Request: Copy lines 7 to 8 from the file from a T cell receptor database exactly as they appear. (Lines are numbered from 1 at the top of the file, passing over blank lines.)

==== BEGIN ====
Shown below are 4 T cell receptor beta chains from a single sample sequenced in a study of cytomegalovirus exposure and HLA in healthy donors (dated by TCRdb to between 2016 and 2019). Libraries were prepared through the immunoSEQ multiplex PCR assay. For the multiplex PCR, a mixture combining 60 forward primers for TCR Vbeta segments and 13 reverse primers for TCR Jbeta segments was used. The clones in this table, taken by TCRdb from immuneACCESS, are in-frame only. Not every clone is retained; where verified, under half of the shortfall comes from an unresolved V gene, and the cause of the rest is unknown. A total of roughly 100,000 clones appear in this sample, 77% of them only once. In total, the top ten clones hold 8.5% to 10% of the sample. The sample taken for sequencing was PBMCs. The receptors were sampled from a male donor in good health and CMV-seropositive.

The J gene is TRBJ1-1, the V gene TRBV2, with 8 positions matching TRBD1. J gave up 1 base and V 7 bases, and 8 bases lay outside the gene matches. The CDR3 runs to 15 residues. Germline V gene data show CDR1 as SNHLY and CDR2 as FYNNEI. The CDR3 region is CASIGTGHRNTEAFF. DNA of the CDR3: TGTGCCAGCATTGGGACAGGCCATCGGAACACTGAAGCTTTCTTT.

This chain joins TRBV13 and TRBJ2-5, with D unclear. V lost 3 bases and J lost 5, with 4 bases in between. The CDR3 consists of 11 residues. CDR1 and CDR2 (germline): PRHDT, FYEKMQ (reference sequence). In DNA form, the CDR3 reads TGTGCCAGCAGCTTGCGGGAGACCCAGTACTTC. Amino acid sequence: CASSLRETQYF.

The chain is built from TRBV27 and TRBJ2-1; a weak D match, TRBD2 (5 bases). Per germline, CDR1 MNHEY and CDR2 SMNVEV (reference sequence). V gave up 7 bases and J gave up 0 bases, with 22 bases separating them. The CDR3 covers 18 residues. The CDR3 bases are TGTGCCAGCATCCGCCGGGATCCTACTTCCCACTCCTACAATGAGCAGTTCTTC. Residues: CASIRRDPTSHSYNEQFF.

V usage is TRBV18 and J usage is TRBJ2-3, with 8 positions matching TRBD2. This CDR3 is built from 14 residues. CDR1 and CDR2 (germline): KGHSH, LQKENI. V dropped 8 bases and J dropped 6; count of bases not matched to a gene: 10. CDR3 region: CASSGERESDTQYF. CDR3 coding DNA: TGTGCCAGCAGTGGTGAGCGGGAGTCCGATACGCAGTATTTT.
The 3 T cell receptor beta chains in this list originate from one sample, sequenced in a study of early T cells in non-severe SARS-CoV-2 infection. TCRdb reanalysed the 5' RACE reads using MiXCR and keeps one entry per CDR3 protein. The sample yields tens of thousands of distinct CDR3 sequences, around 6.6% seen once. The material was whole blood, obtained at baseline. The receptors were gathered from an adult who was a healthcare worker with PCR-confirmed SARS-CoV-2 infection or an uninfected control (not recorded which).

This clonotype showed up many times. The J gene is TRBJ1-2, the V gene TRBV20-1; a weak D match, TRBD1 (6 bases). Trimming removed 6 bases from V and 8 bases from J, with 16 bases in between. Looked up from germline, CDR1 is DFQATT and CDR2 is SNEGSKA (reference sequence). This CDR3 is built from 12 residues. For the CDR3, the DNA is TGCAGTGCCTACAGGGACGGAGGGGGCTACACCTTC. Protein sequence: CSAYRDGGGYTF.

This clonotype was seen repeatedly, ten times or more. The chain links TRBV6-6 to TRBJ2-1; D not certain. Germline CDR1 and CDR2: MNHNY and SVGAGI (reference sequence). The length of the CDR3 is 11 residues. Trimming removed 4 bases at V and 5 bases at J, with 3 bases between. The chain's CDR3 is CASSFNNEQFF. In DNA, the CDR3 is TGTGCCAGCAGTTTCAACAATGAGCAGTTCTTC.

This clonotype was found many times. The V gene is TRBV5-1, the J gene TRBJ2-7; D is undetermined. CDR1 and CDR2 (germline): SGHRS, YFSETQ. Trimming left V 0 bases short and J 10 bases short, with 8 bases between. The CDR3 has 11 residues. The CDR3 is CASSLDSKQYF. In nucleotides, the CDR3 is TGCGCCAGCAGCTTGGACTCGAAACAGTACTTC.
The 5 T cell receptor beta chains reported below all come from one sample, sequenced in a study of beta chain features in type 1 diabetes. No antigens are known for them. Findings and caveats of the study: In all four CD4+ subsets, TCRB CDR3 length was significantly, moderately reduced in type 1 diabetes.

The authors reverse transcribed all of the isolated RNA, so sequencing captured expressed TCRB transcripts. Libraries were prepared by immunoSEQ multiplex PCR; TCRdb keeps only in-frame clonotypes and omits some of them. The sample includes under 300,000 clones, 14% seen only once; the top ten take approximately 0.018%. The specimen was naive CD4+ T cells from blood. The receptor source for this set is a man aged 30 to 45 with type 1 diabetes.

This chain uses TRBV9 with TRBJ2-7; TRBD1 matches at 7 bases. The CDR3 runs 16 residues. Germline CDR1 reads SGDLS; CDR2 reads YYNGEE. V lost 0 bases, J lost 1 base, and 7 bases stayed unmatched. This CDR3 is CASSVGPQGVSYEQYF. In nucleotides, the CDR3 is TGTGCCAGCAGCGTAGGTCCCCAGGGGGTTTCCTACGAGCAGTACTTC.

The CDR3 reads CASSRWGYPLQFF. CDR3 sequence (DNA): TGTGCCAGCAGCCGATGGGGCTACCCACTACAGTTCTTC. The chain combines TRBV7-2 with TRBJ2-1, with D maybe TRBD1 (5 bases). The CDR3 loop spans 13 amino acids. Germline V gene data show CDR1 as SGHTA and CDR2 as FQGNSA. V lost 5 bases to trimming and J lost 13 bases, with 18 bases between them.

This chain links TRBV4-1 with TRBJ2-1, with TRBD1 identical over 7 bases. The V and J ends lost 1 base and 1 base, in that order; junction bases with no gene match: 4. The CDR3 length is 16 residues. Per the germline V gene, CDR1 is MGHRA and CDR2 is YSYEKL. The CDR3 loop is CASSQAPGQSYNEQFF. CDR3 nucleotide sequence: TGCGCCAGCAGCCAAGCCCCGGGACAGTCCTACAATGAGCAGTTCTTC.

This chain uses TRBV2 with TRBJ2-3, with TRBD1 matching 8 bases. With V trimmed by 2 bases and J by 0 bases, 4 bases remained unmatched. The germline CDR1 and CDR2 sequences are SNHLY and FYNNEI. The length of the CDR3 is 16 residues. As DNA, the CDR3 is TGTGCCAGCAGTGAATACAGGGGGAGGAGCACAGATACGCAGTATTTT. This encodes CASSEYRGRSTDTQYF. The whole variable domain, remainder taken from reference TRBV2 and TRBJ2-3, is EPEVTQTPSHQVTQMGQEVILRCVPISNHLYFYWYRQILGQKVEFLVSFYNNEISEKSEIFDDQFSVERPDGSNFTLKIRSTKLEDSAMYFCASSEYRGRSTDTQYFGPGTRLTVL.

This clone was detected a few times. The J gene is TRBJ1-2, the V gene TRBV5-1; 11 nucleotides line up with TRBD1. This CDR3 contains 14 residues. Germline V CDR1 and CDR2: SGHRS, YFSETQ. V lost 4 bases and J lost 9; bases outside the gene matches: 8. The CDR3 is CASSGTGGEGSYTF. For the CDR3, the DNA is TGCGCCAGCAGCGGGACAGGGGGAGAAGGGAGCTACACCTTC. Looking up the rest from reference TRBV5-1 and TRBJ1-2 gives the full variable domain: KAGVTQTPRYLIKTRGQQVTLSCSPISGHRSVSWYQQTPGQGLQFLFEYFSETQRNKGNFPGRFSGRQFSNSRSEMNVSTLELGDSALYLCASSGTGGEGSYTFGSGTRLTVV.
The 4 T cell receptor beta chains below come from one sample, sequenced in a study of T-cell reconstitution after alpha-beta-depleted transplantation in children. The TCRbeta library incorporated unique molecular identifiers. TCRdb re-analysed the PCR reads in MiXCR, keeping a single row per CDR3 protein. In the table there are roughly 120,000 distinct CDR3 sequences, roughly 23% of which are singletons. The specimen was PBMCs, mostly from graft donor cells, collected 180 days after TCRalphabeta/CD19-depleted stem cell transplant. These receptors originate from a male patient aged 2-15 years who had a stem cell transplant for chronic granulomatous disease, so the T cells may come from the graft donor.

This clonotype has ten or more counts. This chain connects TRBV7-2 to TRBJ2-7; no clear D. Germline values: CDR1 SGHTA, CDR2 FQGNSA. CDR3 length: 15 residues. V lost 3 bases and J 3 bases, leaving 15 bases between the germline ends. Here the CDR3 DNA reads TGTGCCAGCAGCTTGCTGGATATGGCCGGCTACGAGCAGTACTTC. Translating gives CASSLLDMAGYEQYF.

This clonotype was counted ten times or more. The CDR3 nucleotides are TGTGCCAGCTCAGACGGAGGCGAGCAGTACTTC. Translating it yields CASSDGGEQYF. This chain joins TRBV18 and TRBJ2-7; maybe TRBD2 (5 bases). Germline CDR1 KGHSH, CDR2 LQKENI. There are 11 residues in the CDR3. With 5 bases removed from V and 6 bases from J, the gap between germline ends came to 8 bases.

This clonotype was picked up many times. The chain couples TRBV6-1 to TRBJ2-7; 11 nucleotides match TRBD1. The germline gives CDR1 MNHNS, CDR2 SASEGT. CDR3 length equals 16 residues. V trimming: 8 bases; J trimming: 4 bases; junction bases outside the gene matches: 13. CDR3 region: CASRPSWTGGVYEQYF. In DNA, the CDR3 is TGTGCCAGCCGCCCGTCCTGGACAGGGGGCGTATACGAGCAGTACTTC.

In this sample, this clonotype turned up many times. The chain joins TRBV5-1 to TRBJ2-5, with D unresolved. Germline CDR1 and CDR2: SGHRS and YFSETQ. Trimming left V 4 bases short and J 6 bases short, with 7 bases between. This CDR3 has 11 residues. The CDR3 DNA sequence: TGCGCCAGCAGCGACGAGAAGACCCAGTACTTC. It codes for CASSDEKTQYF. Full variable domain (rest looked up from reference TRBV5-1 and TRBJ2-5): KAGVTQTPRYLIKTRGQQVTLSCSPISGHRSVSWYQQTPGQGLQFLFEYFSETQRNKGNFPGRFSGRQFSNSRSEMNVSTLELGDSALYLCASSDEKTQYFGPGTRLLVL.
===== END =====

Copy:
This clonotype showed up many times. The J gene is TRBJ1-2, the V gene TRBV20-1; a weak D match, TRBD1 (6 bases). Trimming removed 6 bases from V and 8 bases from J, with 16 bases in between. Looked up from germline, CDR1 is DFQATT and CDR2 is SNEGSKA (reference sequence). This CDR3 is built from 12 residues. For the CDR3, the DNA is TGCAGTGCCTACAGGGACGGAGGGGGCTACACCTTC. Protein sequence: CSAYRDGGGYTF.

This clonotype was seen repeatedly, ten times or more. The chain links TRBV6-6 to TRBJ2-1; D not certain. Germline CDR1 and CDR2: MNHNY and SVGAGI (reference sequence). The length of the CDR3 is 11 residues. Trimming removed 4 bases at V and 5 bases at J, with 3 bases between. The chain's CDR3 is CASSFNNEQFF. In DNA, the CDR3 is TGTGCCAGCAGTTTCAACAATGAGCAGTTCTTC.